“I kind of liked it. It gave me a chance to eat and re-energize for the 400,” Connors said.
In the capping 4×400, Katie McCarthy, Maddie Cyr, Callie Tennett and Connors got the baton around the track in 4 minutes, 9.38 seconds, with Connors anchoring and smiling most of the last half-lap.
“It was so nice, it was such a fun experience to be with my team and to win that last race with them too,” Connors said.
Maddie Cyr and Callie Tennett earned fifth and seventh-place finishes in the 400, while Katie McCarthy and Abby Quinn went 4-6 in the discus for the Rams.
Bangor’s 4×800-meter relay team of Taylor King, Clara Oldenburg, Ava Pelkey and Katie McCarthy tabulated a fourth-place finish while McCarthy later finished fourth in the 800-meter run.
Abby Macdonald and Bridget Frazier contributed a 3-4 finish in the 1600-meter race walk for Bangor.
Brewer freshman Easnadh Nobel-To’olo had herself an outstanding day, capturing gold in the long jump with a leap of 17 feet even.
Nobel-To’olo also was third in the triple jump, while teammate Lauren Vanidestine was second.
In the boys meet, Hampden Academy senior Charlie Collins, who will attend the University of Maine in the fall, posted a pair of impressive times on a brutal day for distance running.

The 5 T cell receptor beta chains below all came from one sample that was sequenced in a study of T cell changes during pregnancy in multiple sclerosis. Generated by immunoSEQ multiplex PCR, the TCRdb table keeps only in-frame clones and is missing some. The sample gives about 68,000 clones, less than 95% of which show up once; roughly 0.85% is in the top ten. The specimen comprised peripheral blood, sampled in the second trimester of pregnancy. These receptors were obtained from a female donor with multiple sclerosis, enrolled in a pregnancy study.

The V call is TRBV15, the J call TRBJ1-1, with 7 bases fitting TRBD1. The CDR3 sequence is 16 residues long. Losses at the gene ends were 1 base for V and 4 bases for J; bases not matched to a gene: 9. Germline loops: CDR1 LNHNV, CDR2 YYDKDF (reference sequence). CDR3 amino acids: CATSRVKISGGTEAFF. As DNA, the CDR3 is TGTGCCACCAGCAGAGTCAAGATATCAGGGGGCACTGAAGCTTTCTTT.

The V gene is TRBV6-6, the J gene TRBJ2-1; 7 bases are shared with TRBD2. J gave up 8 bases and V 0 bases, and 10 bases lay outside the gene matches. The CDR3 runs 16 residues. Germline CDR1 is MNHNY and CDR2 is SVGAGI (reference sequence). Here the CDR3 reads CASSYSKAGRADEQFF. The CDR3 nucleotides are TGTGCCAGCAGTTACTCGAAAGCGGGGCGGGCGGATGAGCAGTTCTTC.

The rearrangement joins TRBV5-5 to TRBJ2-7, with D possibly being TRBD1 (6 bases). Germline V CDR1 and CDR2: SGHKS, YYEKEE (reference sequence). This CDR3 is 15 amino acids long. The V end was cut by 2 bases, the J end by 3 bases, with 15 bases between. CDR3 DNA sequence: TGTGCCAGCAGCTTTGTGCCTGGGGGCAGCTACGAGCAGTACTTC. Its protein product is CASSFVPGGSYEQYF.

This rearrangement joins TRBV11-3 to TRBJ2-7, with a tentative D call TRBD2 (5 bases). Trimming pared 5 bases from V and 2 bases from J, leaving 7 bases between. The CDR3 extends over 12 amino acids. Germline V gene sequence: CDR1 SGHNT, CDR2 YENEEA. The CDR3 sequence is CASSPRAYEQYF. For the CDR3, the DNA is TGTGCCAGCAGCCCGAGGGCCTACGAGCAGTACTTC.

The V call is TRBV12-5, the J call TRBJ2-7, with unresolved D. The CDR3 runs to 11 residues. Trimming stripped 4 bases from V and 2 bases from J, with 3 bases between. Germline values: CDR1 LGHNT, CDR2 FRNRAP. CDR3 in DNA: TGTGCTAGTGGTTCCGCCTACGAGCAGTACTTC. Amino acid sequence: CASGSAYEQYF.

Collins was second in the 1600 meters in 4:14.49 in a great duel with Maddox Jordan of Noble, who overtook Collins with 200 meters to go to break the tape in 4:12.72.
Collins endured a similar battle with Scarborough’s Adam Bendetson in the 3,200, but Collins surged over the last half-mile to win in 9:12.99, good for a state record.
“Maddox is an incredible runner,” Collins said of his 1,600-meter battle. “I knew if I left it up to the last 400 meters, it would’ve been incredibly hard to fight with him for that.”
As it turned out, Collins used that very strategy to outfox Bendetson in the 3,200, waiting until the last lap and a half to make his move before surging to the win.
“I got in that race and just glued my eyes to his back,” said Collins. “I didn’t look at the track once. I planned on going at like 800 again but I decided to go at 500 and just hammered it home.”
Brunswick’s 4×400 meter relay team entered the final event needing a sixth-place finish to enable no worse than a tie with Falmouth, but the Dragons’ quartet of Ethan Patterson, Miles Logan, Spencer Stadnicki and Luke Patterson ran to a third-place finish to seal it.
“We knew we had a shot, but we also knew the other teams were really talented and it was going to be a tough day,” said Brunswick coach Dan Dearing, a Millinocket native.
Dearing pointed to sophomore sprinter Justin Corporon, who was second in the 100 dash and fourth in the 200, Luke Patterson’s fourth-place finish in the 110 hurdles and victory in the 300 hurdles and the 2-3 finish of Logan and Eli Palmer in the 800 as key factors in the Dragons taking home the trophy.
Brewer junior Colby Largay was the other local individual winner with a heave of 48 feet, 3.60 inches in the shot put.